We've all had colleagues that have made your work-life so much better. But are they sustainable? We found out.
One of the most concerning issues for global youth right now must be the epidemic of depression.
The search for meaning is endless, and feels like each day is getting harder, as the ability to understand our needs in the modern world has become quite limited too.
Connecting and remaining close to loved ones has become a challenge on its own, and it’s ironic, as we have all the means possible to reach out to our family and friends, but instead, these means – the technology and social media, are instead tearing us apart.
We think we’re remaining connected, but a like on Facebook or Instagram does not compare to the much appreciated question: How are you?
This is where friendships come in, and provide most of us with a bit more joyful perspective, knowing that we’re living in a difficult era, yet, we’re not all alone and we have one, or if we’re really lucky, two friends that miss us throughout the day.
We might have met them during early school years, when we were very different people , at college, at a bar or at work.
But does it matter? I can notice a general misconception from people, that when it comes down to people they meet at work, they think that they can’t possibly go anywhere beyond a relationship with colleagues.
Even when they’re able to perfectly comprehend each other, talk for hours, and enjoy each other’s company – they think that only work is what keeps these folks together. For some cases, this is true. Especially if you hate your job!
You will surely want to remove any sort of memory you have of your colleagues once you get home.
However, sometimes, you just might be lucky enough to find a similar mindset to yours, a soul that gets your vibe, and a person who genuinely listens, even within the working place environment.
And to my opinion, it does not matter at all that the friendship has been brought to life in a working environment. Yes, you may have toxicity there, yes, you may not like where you work and you may find the work you do very superficial, but that does not mean that all of the people who work there are superficial too.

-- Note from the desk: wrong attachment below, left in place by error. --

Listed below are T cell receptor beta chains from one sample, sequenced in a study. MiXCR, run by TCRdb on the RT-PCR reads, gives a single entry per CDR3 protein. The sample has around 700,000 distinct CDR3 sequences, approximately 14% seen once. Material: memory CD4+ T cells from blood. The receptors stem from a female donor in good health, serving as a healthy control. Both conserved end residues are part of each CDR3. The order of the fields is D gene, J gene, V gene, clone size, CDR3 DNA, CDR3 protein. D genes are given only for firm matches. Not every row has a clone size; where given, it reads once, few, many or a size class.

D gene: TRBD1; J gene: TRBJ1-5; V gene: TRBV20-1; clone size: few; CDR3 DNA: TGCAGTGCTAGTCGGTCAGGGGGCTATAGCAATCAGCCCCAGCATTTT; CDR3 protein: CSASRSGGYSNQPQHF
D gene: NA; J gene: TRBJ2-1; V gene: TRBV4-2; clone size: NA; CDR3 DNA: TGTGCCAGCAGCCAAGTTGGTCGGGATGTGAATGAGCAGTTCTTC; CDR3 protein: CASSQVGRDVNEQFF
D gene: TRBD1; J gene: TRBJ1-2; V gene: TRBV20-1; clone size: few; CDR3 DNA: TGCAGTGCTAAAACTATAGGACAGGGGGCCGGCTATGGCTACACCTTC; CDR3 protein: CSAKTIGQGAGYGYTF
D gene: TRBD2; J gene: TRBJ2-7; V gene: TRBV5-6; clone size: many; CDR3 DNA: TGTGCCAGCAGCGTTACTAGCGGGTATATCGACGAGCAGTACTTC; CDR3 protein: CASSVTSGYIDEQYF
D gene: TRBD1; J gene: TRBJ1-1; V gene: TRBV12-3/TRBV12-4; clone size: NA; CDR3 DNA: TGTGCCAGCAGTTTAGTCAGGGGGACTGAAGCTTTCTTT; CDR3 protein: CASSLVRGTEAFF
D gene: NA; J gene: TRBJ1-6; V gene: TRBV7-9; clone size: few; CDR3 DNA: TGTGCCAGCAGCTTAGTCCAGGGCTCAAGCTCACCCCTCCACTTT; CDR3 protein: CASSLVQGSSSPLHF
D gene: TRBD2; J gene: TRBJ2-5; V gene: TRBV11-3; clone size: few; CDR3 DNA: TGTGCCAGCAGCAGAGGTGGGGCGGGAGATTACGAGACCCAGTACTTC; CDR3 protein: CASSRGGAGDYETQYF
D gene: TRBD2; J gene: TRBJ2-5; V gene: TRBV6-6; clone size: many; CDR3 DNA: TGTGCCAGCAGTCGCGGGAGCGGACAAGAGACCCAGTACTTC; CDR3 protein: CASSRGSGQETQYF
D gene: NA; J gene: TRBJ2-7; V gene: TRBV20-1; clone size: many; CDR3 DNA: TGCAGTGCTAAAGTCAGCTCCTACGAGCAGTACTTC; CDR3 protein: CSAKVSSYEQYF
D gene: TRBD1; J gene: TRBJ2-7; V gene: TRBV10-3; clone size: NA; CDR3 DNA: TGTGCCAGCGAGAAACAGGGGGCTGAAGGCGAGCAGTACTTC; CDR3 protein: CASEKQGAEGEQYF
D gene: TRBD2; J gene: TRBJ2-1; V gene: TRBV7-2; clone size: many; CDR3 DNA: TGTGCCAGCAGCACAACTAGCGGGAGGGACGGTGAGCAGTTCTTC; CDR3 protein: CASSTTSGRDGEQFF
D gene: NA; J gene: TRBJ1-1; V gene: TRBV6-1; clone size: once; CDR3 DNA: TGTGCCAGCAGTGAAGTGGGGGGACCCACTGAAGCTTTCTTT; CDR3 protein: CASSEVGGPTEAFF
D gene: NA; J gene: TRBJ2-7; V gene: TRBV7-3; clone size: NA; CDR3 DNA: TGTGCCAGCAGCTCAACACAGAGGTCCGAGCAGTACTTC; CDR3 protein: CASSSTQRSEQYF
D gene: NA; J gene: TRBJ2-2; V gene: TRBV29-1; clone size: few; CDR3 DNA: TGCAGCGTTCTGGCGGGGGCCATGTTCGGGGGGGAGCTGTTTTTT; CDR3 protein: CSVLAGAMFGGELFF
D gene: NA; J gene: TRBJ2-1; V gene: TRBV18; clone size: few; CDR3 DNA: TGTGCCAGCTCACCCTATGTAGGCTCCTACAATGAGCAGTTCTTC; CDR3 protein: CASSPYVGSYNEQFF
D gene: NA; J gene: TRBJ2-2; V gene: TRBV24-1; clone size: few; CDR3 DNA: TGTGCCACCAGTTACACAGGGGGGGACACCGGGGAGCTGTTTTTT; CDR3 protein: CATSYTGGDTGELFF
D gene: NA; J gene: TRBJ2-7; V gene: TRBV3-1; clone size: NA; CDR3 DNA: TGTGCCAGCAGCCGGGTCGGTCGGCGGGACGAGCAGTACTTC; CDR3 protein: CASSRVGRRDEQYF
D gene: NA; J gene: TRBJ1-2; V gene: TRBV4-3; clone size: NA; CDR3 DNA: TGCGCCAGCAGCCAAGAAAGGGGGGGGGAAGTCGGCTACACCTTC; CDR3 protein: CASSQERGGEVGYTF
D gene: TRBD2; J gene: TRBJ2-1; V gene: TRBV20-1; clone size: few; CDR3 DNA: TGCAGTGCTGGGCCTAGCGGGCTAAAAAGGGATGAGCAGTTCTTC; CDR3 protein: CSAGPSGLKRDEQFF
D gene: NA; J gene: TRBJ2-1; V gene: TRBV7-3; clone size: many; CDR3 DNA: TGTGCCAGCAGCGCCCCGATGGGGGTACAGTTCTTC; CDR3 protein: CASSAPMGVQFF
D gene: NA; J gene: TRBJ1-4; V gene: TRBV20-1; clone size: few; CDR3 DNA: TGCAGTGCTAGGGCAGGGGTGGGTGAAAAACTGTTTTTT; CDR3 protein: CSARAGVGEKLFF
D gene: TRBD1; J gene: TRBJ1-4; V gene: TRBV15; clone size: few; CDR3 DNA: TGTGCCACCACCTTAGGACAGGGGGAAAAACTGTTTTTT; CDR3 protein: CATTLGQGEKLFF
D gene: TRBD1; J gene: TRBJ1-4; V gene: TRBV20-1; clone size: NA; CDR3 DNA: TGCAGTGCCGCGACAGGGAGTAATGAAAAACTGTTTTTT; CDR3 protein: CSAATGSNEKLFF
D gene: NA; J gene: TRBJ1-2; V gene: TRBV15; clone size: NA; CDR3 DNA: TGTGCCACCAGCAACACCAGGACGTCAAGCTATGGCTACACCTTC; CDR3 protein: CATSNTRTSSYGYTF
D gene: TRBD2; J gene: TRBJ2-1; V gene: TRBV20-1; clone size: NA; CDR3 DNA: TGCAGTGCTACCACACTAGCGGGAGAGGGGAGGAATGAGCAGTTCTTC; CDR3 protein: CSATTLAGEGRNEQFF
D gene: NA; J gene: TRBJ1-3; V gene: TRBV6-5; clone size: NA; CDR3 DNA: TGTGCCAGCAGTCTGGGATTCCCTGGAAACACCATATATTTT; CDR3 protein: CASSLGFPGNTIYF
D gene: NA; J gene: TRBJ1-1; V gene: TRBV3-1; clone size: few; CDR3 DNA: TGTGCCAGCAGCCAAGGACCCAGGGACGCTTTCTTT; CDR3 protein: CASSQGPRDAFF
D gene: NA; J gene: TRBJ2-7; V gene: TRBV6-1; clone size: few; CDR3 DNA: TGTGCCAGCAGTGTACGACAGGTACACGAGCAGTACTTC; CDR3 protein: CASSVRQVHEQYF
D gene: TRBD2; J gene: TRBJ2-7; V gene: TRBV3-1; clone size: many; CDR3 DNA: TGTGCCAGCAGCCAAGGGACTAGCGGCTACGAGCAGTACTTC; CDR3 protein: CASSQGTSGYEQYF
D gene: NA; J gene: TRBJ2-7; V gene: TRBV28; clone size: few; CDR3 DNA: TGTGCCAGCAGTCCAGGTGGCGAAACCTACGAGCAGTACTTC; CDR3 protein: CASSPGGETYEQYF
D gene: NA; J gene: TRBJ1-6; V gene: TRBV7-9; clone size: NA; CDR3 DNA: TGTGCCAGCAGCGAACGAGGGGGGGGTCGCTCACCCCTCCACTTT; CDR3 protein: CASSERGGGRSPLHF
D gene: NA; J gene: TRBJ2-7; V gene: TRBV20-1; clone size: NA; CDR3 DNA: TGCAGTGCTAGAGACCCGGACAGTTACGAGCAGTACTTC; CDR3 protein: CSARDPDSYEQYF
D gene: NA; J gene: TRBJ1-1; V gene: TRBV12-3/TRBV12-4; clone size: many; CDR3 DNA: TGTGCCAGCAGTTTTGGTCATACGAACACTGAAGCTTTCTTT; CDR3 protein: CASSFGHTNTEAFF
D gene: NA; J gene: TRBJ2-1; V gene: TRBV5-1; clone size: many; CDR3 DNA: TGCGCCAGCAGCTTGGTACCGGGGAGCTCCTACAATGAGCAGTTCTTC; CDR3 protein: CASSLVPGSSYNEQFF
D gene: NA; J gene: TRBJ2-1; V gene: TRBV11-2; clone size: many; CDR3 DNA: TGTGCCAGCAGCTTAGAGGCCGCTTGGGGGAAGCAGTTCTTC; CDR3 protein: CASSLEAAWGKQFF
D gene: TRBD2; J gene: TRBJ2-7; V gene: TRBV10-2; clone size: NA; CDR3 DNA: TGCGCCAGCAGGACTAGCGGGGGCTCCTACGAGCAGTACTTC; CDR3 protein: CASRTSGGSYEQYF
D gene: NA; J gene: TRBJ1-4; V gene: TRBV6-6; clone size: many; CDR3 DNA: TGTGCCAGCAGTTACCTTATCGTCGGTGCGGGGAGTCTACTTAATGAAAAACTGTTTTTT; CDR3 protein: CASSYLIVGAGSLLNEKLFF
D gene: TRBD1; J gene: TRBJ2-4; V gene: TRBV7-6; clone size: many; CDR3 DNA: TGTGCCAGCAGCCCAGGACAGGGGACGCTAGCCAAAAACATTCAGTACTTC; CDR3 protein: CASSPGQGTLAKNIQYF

We make friends in places we spend most of our time at, and each place we spend our time is proportionate to our age.
Say, we made friends during school years because we were there five times per week, for nine years straight, at minimum.
We saw the same people and were surrounded with them for many hours a day, just like we are surrounded by colleagues eight hours a day, five times a week now that we’ve reached adulthood.
We pick up from them, and it only comes naturally to share bits of our lives with them, just like it’s natural for them to share bits of their lives with us.
This sharing sometimes becomes too strong, and we start relying on our work friend just like we would rely on a friend whom we have met in other circumstances.
Work is not a barrier. On the opposite, it only means that you have one more thing in common and more daily dynamics to share with one-another.
From Colleagues to Friends
It is really simple really, to understand when the relationship you have with a co-worker becomes more meaningful, and you can finally call that person a friend.
I think there is a pretty obvious bold line of things you usually share with co-workers and things you share with friends. If you find yourself constantly talking about work, with your ‘work friend’, then you can still consider him or her to be your colleague.
This means that there is nothing else that connects you, and that your working environment is the only thing you have in common.
However, if you notice that you rely on your work friend for more private conversations, if you share daily life concerns, dynamics of your relationships with other people outside the office, and if you find yourself spending your free time with them – then you’re definitely headed to a great friendship.
Except that, you can also tell when you start to understand one another’s feelings, thoughts about certain topics and people, and you know each other’s judgement before they even start saying something.
In that case, blessed thy shall be, because friends are gold, no matter at what stage of life you meet them.
What do you think of multitasking? Is it a good thing or not?
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